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Published: November 22, 2011
 / Winter 2011 / Issue 65

 
 

Best Business Books 2011: Management

The Battle for Management’s Future


Bob Lutz
Car Guys vs. Bean Counters: The Battle for the Soul of American Business
(Portfolio/Penguin, 2011)

Roger L. Martin
Fixing the Game: Bubbles, Crashes, and What Capitalism Can Learn from the NFL
(Harvard Business Review Press, 2011)

Tim Harford
Adapt: Why Success Always Starts with Failure
(Farrar, Straus and Giroux, 2011)


As the tumultuous decade of the “noughties” fades into history, the battle lines for the future of Western management practice and thought are becoming clearer. Each of the best business books on the topic of management reviewed this year sheds some light on where and why we went off the rails, and what we should do about it. One book’s author is a respected U.S. auto company executive, another is the dean of a Canadian business school, and another is a British journalist. They come at their subjects from very different perspectives, but all their views are insightful, and the overlaps among them are intriguing.

A Detroit Swashbuckler

In Car Guys vs. Bean Counters: The Battle for the Soul of American Business, veteran auto company executive Bob Lutz uses his varied experience in Detroit, particularly his nine years as vice chairman of General Motors Company, to show how the U.S. auto industry lost its soul and is trying to recover it. Lutz is a former fighter pilot and a self-confessed “right-brained car guy” with a multicultural background unusual in Detroit (he was born in Switzerland and worked extensively in Europe). He has been described as an opinionated swashbuckler, and he lives up to that reputation in this book, with his outspoken views and entertaining turns of phrase.

Lutz dates the decline of GM to the 1960s, when, in the interests of volume and cost efficiency, the design function was progressively subordinated to the “empire” of finance and accounting, eventually ending up under the auspices of product planning. Instead of producing cars that were objects of passion, he says, “the system created research-driven, focus-group-guided, customer-optimized transportation devices, hamstrung in countless ways.”

Lutz’s firsthand description of the charisma-challenged, nitpicking, customer-distant “culture of excellence” that GM developed makes for painful reading. He reports how attempts to adopt brand management practices from the consumer packaged goods sector failed because of the much larger scale and longer time frames in the auto industry. Worse still, according to Lutz, GM’s elaborate Management by Objectives–based Performance Management Process (PMP) was a “ritualistic time suck” without “a smidgen of customer value.” PMP allowed senior managers to hit all their numeric targets and earn bonuses, even as GM steadily lost market share. “[A] senior executive who needs a quantified list of objectives to know what he or she should be working on should not be a senior executive in the first place,” he writes.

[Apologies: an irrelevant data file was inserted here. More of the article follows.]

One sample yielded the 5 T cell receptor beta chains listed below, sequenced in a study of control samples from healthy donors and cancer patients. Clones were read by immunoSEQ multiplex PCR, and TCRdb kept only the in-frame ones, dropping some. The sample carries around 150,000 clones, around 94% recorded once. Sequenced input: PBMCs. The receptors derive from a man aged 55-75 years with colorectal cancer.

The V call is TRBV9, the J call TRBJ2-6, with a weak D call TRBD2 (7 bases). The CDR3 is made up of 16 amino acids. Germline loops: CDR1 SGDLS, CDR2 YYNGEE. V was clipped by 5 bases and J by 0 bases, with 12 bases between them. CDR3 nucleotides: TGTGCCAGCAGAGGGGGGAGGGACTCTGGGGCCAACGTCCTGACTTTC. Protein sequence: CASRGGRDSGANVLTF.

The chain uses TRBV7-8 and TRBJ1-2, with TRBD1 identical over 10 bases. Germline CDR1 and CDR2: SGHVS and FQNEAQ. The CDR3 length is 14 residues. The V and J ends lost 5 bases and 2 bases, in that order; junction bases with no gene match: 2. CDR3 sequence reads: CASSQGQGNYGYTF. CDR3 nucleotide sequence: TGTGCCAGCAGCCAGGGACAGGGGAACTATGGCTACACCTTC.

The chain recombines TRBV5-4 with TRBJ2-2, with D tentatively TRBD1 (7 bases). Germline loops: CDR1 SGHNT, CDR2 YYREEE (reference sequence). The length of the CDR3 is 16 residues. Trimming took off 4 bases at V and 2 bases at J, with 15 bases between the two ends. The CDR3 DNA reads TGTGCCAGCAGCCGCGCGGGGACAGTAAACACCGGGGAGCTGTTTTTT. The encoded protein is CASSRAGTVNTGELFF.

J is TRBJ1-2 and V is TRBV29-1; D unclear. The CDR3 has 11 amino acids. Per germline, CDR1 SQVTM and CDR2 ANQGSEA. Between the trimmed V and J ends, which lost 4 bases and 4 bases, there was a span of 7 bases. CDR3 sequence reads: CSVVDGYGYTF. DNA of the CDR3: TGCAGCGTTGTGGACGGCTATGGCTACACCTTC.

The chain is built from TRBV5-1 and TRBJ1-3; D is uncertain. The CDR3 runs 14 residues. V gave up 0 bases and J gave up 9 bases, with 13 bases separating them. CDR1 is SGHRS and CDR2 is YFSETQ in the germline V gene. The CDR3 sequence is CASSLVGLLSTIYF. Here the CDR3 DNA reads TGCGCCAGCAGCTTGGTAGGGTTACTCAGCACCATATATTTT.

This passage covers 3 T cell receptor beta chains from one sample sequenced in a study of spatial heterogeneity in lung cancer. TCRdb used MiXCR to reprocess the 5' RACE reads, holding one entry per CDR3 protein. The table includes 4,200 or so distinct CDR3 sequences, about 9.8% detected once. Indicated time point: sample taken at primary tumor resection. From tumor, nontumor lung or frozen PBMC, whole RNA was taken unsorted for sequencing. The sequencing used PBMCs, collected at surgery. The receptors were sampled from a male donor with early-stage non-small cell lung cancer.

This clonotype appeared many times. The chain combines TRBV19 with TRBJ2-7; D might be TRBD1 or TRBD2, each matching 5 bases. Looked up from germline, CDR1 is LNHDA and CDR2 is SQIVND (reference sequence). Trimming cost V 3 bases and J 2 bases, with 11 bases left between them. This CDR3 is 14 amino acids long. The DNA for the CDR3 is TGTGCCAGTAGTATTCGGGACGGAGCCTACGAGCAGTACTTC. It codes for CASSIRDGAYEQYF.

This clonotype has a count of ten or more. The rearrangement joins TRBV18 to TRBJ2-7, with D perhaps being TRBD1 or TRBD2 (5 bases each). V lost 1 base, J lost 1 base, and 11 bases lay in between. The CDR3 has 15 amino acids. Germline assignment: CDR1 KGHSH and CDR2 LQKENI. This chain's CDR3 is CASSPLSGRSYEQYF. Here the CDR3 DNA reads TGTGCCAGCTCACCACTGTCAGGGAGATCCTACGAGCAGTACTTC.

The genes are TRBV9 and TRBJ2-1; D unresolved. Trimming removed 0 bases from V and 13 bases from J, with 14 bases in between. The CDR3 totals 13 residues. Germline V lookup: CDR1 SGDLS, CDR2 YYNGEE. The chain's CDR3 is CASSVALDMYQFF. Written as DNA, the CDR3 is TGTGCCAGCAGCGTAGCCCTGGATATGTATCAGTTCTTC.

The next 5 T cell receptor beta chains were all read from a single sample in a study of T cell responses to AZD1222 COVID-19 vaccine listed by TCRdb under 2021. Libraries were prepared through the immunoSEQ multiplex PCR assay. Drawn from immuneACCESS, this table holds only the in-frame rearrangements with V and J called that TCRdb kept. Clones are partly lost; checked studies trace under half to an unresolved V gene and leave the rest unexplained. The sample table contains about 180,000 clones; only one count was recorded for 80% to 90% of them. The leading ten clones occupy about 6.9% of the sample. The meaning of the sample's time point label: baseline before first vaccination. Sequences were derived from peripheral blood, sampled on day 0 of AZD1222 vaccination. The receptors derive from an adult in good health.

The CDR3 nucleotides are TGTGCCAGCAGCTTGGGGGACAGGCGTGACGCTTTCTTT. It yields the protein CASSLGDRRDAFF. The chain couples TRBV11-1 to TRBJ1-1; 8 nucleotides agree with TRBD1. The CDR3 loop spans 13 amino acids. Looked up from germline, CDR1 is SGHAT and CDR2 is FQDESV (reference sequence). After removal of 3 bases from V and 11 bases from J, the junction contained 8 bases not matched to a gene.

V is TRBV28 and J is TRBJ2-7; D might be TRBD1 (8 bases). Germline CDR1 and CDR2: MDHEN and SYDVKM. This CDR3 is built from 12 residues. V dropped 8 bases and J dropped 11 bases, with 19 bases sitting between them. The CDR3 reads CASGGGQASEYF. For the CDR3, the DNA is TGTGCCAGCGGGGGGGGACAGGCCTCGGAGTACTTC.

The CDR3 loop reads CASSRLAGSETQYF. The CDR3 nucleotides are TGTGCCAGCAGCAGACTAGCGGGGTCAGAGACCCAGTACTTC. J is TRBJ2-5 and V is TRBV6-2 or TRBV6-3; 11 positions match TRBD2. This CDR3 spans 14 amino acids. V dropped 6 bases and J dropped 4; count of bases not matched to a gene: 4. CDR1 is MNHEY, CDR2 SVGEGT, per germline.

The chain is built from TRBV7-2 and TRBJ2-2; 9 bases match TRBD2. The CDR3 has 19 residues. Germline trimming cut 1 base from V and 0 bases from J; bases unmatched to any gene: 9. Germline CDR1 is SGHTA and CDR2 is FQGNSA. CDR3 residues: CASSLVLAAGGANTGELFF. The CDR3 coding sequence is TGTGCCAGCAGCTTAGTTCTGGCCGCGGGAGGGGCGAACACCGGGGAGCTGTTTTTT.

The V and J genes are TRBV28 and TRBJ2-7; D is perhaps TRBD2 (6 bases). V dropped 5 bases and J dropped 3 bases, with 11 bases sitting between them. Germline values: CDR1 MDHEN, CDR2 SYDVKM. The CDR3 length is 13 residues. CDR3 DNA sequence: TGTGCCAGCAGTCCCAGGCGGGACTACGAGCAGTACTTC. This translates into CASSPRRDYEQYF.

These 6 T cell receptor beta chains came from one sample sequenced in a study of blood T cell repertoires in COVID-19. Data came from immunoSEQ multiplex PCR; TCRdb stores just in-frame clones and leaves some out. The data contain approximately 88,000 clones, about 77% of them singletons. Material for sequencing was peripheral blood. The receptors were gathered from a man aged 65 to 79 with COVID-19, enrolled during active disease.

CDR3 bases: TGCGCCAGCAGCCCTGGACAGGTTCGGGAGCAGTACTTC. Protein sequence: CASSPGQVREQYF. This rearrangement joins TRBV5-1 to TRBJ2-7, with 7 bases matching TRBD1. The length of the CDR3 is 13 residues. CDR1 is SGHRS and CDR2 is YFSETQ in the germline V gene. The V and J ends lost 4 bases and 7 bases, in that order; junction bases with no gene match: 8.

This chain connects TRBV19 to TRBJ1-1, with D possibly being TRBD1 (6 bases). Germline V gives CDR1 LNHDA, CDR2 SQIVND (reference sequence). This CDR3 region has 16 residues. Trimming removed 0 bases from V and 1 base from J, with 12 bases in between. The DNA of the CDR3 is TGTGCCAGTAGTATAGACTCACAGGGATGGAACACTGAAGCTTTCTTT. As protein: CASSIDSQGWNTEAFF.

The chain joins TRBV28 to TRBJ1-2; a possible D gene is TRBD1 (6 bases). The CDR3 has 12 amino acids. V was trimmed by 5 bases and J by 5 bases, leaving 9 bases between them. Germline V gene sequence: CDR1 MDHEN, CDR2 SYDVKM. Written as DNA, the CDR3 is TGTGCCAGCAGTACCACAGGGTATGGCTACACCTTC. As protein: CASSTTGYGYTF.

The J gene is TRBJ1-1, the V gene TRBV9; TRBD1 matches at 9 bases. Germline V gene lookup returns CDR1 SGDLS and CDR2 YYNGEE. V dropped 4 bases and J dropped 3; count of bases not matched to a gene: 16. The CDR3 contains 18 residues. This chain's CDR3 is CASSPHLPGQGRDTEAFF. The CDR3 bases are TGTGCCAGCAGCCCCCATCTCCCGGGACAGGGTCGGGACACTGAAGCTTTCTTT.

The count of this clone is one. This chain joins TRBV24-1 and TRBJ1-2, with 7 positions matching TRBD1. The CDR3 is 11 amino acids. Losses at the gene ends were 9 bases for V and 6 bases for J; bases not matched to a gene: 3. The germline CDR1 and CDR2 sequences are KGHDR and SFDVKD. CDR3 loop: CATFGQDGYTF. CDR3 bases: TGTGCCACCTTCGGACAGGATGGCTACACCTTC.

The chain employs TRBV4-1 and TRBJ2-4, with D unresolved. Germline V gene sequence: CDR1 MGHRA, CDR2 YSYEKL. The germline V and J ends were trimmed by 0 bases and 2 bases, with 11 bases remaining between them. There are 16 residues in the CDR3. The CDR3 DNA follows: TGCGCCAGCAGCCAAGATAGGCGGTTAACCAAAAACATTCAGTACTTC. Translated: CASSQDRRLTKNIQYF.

Not all GM’s wounds were self-inflicted. Lutz is highly critical of the government’s CAFE (corporate average fuel economy) regulations, which warped the market toward trucks. He also accuses U.S. politicians of failing to bite the bullet and impose a gas tax, which would have raised domestic gas prices to world levels and encouraged drivers to switch to more economical vehicles. Although he is a climate-change skeptic, Lutz says he would raise gas taxes by 25 cents per gallon annually until parity with other countries was reached, just to reduce the country’s dependence on foreign oil. In addition, he blames the U.S. government for allowing Japan to maintain an undervalued yen for many years, granting its auto companies a strong foothold for exports before they established U.S. manufacturing operations.

Lutz is equally scathing in his denunciation of the media for what he considers its knee-jerk badmouthing of domestic cars. And notwithstanding his own MBA, he reserves his heaviest salvos for business schools. He argues that their sense of academic inferiority has led to the “needless intellectualization” of business — an economics-influenced perspective from which the customer is never discussed. As a result, the customer has become a “hapless victim” of “MBA bean counters”; any successful products are likely to be value engineered (read: cheapened) to generate short-term gains and long-term disasters. “Rather than bask in the false belief of the superiority of American business education, the big business schools should be asking themselves how and why it all went wrong,” he declares. “They have produced generations of number-crunching, alternate-scenario-loving, spreadsheet-addicted idiots-savants. They should be ashamed.”

 
 
 
 
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